They delivered pancakes for breakfast this morning. I’ve never been a huge fan of pancakes – often overly filling and too sweet for breakfast. I inspect the contents of the foil container and replace the lid straight away. Michael picks at the top pancake in his pack, with a drizzle of imitation maple syrup but ultimately moves on to the tub of vanilla bean yoghurt which was also included. We need to start working on our yoghurt stores a bit – they have been delivering a tub for each of us every morning. Michael’s not a huge fan of the stuff normally anyway but I thought it wise to save some in the fridge as contingency for the more unappetising breakfast options.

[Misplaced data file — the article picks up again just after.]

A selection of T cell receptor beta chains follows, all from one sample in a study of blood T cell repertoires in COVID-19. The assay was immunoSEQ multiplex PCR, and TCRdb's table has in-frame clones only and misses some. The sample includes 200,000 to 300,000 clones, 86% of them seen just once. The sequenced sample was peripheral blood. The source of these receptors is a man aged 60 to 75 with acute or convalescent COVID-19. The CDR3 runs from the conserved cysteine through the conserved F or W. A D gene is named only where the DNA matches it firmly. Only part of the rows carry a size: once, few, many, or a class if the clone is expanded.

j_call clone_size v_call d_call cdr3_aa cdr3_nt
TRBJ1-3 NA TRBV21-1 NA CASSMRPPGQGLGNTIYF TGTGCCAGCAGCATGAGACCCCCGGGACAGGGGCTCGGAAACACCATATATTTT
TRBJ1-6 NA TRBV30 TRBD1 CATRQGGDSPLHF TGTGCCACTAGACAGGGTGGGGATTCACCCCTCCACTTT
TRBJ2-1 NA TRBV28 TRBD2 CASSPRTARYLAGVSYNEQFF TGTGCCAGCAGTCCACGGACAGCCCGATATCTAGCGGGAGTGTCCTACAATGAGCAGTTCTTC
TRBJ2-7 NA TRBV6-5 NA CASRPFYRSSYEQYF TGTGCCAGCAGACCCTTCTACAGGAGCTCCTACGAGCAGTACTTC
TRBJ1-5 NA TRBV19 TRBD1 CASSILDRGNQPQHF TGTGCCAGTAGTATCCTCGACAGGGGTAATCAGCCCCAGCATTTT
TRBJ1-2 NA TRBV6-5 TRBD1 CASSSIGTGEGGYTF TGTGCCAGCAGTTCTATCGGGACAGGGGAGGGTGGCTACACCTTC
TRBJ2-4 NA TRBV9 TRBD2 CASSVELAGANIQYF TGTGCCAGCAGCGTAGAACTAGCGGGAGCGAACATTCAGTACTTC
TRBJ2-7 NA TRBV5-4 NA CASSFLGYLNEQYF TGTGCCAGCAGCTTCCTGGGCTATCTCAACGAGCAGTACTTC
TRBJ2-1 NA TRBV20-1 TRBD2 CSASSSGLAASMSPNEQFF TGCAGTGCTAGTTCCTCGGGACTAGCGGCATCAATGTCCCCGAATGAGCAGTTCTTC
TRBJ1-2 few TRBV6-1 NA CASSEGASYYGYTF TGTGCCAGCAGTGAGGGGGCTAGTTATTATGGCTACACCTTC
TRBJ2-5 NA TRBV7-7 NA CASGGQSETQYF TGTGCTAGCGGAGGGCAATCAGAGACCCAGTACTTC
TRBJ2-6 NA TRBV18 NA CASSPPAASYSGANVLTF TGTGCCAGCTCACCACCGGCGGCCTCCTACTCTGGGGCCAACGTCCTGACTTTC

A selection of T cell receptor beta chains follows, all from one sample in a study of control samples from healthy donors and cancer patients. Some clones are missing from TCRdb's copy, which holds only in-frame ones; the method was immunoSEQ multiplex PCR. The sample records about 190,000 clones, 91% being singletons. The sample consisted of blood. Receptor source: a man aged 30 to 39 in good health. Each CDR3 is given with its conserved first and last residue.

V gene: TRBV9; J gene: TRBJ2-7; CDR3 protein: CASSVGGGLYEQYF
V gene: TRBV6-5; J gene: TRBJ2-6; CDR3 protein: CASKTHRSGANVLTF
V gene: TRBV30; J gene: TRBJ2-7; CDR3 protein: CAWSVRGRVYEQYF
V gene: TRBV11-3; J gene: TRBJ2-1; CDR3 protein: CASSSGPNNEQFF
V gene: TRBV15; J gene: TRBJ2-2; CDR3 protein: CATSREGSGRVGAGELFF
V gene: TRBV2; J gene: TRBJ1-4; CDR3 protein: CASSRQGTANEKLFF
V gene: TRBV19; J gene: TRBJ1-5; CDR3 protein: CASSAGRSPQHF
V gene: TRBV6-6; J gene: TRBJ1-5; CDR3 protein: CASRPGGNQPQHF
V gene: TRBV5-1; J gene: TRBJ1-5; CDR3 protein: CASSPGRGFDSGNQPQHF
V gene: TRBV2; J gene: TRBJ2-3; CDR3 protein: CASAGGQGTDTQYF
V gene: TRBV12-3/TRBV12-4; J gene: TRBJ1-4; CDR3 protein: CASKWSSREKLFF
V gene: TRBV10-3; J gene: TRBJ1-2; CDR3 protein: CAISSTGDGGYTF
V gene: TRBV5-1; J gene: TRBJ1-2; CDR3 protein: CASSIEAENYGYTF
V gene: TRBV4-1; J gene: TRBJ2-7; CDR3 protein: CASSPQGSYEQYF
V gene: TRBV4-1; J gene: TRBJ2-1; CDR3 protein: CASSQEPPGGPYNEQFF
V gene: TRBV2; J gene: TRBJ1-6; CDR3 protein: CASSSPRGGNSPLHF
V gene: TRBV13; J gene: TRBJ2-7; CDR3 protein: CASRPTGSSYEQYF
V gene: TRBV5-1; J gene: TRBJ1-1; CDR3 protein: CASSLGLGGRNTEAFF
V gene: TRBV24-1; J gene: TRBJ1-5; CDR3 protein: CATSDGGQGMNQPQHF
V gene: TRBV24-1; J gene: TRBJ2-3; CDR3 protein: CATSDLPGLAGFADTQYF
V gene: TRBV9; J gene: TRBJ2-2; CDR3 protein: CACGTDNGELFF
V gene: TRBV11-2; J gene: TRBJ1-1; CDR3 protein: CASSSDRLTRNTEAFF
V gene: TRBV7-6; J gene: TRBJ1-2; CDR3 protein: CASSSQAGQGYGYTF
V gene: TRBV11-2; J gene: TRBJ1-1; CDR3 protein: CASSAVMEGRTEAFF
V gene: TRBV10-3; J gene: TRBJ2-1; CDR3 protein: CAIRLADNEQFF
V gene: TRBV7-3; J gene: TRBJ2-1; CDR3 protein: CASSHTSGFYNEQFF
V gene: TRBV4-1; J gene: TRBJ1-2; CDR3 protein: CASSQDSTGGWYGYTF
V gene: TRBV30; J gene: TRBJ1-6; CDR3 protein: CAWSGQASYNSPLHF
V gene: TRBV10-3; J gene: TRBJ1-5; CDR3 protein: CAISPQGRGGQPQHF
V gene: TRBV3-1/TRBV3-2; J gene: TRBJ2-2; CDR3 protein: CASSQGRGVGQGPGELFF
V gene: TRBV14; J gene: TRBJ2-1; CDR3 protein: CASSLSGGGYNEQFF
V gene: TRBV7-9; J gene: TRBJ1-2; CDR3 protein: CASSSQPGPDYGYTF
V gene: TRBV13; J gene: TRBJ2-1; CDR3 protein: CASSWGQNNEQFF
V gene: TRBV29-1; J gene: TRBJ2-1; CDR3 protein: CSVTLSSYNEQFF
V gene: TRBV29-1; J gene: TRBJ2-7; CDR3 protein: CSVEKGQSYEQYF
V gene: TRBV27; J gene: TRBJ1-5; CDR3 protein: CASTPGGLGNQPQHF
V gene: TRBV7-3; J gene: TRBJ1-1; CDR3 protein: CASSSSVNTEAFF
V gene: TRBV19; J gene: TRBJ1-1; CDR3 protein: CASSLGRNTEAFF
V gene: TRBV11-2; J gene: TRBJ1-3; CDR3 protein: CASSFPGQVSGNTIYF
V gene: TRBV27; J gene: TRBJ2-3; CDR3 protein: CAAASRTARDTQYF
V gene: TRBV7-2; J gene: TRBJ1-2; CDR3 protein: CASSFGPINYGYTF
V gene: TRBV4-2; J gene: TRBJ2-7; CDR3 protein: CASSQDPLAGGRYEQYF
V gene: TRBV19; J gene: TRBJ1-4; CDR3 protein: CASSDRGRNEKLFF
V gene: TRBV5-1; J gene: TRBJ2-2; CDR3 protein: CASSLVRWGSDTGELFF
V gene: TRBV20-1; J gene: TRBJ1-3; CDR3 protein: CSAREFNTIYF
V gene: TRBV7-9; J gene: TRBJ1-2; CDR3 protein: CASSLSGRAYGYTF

The Aussie breakfast news is all about vaccines this morning. The headlines regarding the AstraZeneca vaccine are ominous, and include words like “blood clots”, “death” and “ban” – designed to trigger fear and anxiety. The messaging is subsequently smoothed down by the politicians and media (perhaps in an effort to demonstrate their power, control and ultimate responsibility for the viewers’ collective wellbeing) during the feature news stories with their assurance that it is safe for use in those over 50. After so long living away, the focus of Australian news feels somewhat foreign – nothing is said about the ongoing lockdowns in Europe, instead it’s the Australia-New Zealand travel bubble, the resuming of international flights to Melbourne and delays in the vaccine roll-out. It’s no surprise that Michael and I are in almost the last group of Australians who will receive the vaccine; originally targeted for October, but now due to delays seems like it may not occur until even later.